FBI warns students of scam

Emily Smith, Editor in Chief 

College students across the United States continue to be targeted in a common employment scam according to a Public Service Announcement issued by the Federal Bureau of Investigations Jan. 18.

Scammers advertise phony job opportunities on college employment websites, and/or students receive emails on their school accounts recruiting them for fictitious positions.

“This impacts us at Armstrong as well and we ask all students to remain vigilant as the scammers are using the names of legitimate companies to take advantage of college students seeking employment,” read an email to the student body student from Armstrong Career Services and IT Department Jan. 19.


How the scam works:

  • Scammers post online job advertisements soliciting college students for administrative positions.
  • The student employee receives counterfeit checks in the mail or via e-mail and is instructed to deposit the checks into their personal checking account.
  • The scammer then directs the student to withdraw the funds from their checking account and send a portion, via wire transfer, to another individual. Often, the transfer of funds is to a “vendor” purportedly for equipment, materials, or software necessary for the job.
  • Subsequently, the checks are confirmed to be fraudulent by the bank.


The following are some examples of the employment scam e-mails:

“You will need some materials/software and also a time tracker to commence your training and orientation and also you need the software to get started with work. The funds for the software will be provided for you by the company via check. Make sure you use them as instructed for the software and I will refer you to the vendor you are to purchase them from, okay.”

“I have forwarded your start-up progress report to the HR Dept. and they will be facilitating your start-up funds with which you will be getting your working equipment from vendors and getting started with training.”

“Enclosed is your first check. Please cash the check, take $300 out as your pay, and send the rest to the vendor for supplies.”


Consequences of participating in this scam:

  • The student’s bank account may be closed due to fraudulent activity and a report could be filed by the bank with a credit bureau or law enforcement agency.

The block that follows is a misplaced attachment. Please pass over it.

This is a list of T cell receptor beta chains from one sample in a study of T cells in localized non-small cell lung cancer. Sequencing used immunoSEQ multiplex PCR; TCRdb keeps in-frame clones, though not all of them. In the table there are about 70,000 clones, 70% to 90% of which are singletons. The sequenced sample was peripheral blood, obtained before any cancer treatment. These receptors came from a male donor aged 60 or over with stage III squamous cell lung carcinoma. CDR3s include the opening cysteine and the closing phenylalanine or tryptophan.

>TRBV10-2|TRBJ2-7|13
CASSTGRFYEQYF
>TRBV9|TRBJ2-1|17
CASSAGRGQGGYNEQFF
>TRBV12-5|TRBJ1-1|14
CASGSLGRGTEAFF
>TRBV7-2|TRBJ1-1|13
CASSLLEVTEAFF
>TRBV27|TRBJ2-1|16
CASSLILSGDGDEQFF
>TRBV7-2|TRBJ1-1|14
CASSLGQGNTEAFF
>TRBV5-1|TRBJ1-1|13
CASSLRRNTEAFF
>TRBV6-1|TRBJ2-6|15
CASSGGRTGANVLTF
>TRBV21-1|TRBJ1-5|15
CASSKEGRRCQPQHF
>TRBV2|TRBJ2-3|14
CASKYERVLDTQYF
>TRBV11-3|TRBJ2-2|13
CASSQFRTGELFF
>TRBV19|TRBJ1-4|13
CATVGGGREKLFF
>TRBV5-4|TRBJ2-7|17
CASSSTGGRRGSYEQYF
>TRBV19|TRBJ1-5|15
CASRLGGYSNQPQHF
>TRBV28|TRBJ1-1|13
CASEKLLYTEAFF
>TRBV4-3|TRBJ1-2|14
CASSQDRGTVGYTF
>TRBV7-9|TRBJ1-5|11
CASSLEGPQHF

• The student is responsible for reimbursing the bank the amount of the counterfeit checks.
  • The scamming incident could adversely affect the student’s credit record.
  • The scammers often obtain personal information from the student while posing as their employer, leaving them vulnerable to identity theft.
  • Scammers seeking to acquire funds through fraudulent methods could potentially utilize the money to fund illicit criminal or terrorist activity.


Tips on how to protect yourself from this scam:

  • Never accept a job that requires depositing checks into your account or wiring portions to other individuals or accounts.
  • Many of the scammers who send these messages are not native English speakers. Look for poor use of the English language in emails such as incorrect grammar, capitalization, and tenses.
  • Contact Career Services at 912-344-2563 if you have questions about a job posting
  • Forward suspicious e-mail to the helpdesk@armstrong.edu
  • Learn more about how the scam works from the FBI’s Internet Crime Complaint Center


Armstrong’s Office of Career Services follows a formal vetting process to ensure that jobs posted on www.collegecentral.com/armstrong are valid.  Students are encouraged by the department to use this site to post resumes and search for full time, part-time, and internship opportunities.
If you have been a victim of this scam or any other Internet-related scam, you may file a complaint with the FBI’s Internet Crime Complaint Center at www.IC3.gov and notify campus police.